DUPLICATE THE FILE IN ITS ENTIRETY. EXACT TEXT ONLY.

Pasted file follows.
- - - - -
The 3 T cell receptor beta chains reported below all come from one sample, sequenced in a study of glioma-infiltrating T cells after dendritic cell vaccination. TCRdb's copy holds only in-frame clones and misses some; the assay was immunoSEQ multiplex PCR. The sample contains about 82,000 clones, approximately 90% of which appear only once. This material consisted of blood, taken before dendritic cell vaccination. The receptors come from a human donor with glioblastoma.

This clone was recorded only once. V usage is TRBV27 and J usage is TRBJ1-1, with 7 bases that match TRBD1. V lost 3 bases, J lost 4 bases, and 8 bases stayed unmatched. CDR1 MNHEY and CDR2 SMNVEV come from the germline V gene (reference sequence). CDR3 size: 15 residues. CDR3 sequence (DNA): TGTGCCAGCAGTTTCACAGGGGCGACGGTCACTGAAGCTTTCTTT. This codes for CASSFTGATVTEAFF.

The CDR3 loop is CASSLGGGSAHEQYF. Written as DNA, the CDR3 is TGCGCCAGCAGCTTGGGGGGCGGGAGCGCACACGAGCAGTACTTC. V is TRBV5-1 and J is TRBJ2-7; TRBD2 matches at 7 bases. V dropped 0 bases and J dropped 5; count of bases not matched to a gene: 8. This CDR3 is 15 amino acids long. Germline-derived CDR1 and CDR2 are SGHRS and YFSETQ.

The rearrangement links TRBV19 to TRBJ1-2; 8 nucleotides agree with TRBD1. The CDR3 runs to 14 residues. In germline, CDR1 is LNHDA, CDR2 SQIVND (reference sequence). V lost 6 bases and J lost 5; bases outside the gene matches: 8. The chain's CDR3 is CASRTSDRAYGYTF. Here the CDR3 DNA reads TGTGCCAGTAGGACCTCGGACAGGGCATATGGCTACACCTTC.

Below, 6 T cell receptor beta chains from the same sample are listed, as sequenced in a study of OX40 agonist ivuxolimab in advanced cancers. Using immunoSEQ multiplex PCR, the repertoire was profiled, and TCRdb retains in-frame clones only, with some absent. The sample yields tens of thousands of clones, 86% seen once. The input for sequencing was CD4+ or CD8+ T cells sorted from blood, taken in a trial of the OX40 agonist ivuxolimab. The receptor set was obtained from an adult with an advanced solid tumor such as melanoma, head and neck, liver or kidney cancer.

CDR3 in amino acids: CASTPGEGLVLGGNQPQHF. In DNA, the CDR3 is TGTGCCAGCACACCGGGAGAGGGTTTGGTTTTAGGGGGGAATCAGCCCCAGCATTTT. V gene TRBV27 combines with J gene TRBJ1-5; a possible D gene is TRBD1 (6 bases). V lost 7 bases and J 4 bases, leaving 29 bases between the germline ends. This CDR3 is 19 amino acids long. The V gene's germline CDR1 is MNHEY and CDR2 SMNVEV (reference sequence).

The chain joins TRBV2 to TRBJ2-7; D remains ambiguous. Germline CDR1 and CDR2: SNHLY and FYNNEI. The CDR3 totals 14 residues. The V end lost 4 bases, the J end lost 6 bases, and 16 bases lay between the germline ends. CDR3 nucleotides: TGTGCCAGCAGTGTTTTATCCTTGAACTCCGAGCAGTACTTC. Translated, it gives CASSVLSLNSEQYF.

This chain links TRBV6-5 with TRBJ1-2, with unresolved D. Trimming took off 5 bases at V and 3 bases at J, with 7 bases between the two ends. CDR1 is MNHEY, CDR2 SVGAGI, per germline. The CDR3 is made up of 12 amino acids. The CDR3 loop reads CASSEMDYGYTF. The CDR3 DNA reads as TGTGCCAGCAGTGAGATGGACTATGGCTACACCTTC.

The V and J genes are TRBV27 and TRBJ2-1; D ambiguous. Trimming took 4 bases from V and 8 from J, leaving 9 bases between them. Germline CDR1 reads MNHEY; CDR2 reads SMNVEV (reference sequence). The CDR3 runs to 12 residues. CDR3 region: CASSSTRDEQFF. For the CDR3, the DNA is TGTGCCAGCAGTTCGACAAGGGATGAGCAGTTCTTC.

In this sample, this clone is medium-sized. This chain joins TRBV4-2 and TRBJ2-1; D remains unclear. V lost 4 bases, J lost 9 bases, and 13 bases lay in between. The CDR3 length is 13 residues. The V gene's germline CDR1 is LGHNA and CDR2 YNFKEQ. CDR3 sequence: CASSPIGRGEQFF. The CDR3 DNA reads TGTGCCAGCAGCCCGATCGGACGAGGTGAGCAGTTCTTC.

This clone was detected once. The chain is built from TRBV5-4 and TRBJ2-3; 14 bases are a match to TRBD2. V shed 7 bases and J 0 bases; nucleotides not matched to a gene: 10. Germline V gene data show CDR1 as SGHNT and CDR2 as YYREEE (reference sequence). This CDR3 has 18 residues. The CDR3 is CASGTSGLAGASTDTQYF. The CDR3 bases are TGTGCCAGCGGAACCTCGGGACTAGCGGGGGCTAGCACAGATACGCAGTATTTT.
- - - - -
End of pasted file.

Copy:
The 3 T cell receptor beta chains reported below all come from one sample, sequenced in a study of glioma-infiltrating T cells after dendritic cell vaccination. TCRdb's copy holds only in-frame clones and misses some; the assay was immunoSEQ multiplex PCR. The sample contains about 82,000 clones, approximately 90% of which appear only once. This material consisted of blood, taken before dendritic cell vaccination. The receptors come from a human donor with glioblastoma.

This clone was recorded only once. V usage is TRBV27 and J usage is TRBJ1-1, with 7 bases that match TRBD1. V lost 3 bases, J lost 4 bases, and 8 bases stayed unmatched. CDR1 MNHEY and CDR2 SMNVEV come from the germline V gene (reference sequence). CDR3 size: 15 residues. CDR3 sequence (DNA): TGTGCCAGCAGTTTCACAGGGGCGACGGTCACTGAAGCTTTCTTT. This codes for CASSFTGATVTEAFF.

The CDR3 loop is CASSLGGGSAHEQYF. Written as DNA, the CDR3 is TGCGCCAGCAGCTTGGGGGGCGGGAGCGCACACGAGCAGTACTTC. V is TRBV5-1 and J is TRBJ2-7; TRBD2 matches at 7 bases. V dropped 0 bases and J dropped 5; count of bases not matched to a gene: 8. This CDR3 is 15 amino acids long. Germline-derived CDR1 and CDR2 are SGHRS and YFSETQ.

The rearrangement links TRBV19 to TRBJ1-2; 8 nucleotides agree with TRBD1. The CDR3 runs to 14 residues. In germline, CDR1 is LNHDA, CDR2 SQIVND (reference sequence). V lost 6 bases and J lost 5; bases outside the gene matches: 8. The chain's CDR3 is CASRTSDRAYGYTF. Here the CDR3 DNA reads TGTGCCAGTAGGACCTCGGACAGGGCATATGGCTACACCTTC.

Below, 6 T cell receptor beta chains from the same sample are listed, as sequenced in a study of OX40 agonist ivuxolimab in advanced cancers. Using immunoSEQ multiplex PCR, the repertoire was profiled, and TCRdb retains in-frame clones only, with some absent. The sample yields tens of thousands of clones, 86% seen once. The input for sequencing was CD4+ or CD8+ T cells sorted from blood, taken in a trial of the OX40 agonist ivuxolimab. The receptor set was obtained from an adult with an advanced solid tumor such as melanoma, head and neck, liver or kidney cancer.

CDR3 in amino acids: CASTPGEGLVLGGNQPQHF. In DNA, the CDR3 is TGTGCCAGCACACCGGGAGAGGGTTTGGTTTTAGGGGGGAATCAGCCCCAGCATTTT. V gene TRBV27 combines with J gene TRBJ1-5; a possible D gene is TRBD1 (6 bases). V lost 7 bases and J 4 bases, leaving 29 bases between the germline ends. This CDR3 is 19 amino acids long. The V gene's germline CDR1 is MNHEY and CDR2 SMNVEV (reference sequence).

The chain joins TRBV2 to TRBJ2-7; D remains ambiguous. Germline CDR1 and CDR2: SNHLY and FYNNEI. The CDR3 totals 14 residues. The V end lost 4 bases, the J end lost 6 bases, and 16 bases lay between the germline ends. CDR3 nucleotides: TGTGCCAGCAGTGTTTTATCCTTGAACTCCGAGCAGTACTTC. Translated, it gives CASSVLSLNSEQYF.

This chain links TRBV6-5 with TRBJ1-2, with unresolved D. Trimming took off 5 bases at V and 3 bases at J, with 7 bases between the two ends. CDR1 is MNHEY, CDR2 SVGAGI, per germline. The CDR3 is made up of 12 amino acids. The CDR3 loop reads CASSEMDYGYTF. The CDR3 DNA reads as TGTGCCAGCAGTGAGATGGACTATGGCTACACCTTC.

The V and J genes are TRBV27 and TRBJ2-1; D ambiguous. Trimming took 4 bases from V and 8 from J, leaving 9 bases between them. Germline CDR1 reads MNHEY; CDR2 reads SMNVEV (reference sequence). The CDR3 runs to 12 residues. CDR3 region: CASSSTRDEQFF. For the CDR3, the DNA is TGTGCCAGCAGTTCGACAAGGGATGAGCAGTTCTTC.

In this sample, this clone is medium-sized. This chain joins TRBV4-2 and TRBJ2-1; D remains unclear. V lost 4 bases, J lost 9 bases, and 13 bases lay in between. The CDR3 length is 13 residues. The V gene's germline CDR1 is LGHNA and CDR2 YNFKEQ. CDR3 sequence: CASSPIGRGEQFF. The CDR3 DNA reads TGTGCCAGCAGCCCGATCGGACGAGGTGAGCAGTTCTTC.

This clone was detected once. The chain is built from TRBV5-4 and TRBJ2-3; 14 bases are a match to TRBD2. V shed 7 bases and J 0 bases; nucleotides not matched to a gene: 10. Germline V gene data show CDR1 as SGHNT and CDR2 as YYREEE (reference sequence). This CDR3 has 18 residues. The CDR3 is CASGTSGLAGASTDTQYF. The CDR3 bases are TGTGCCAGCGGAACCTCGGGACTAGCGGGGGCTAGCACAGATACGCAGTATTTT.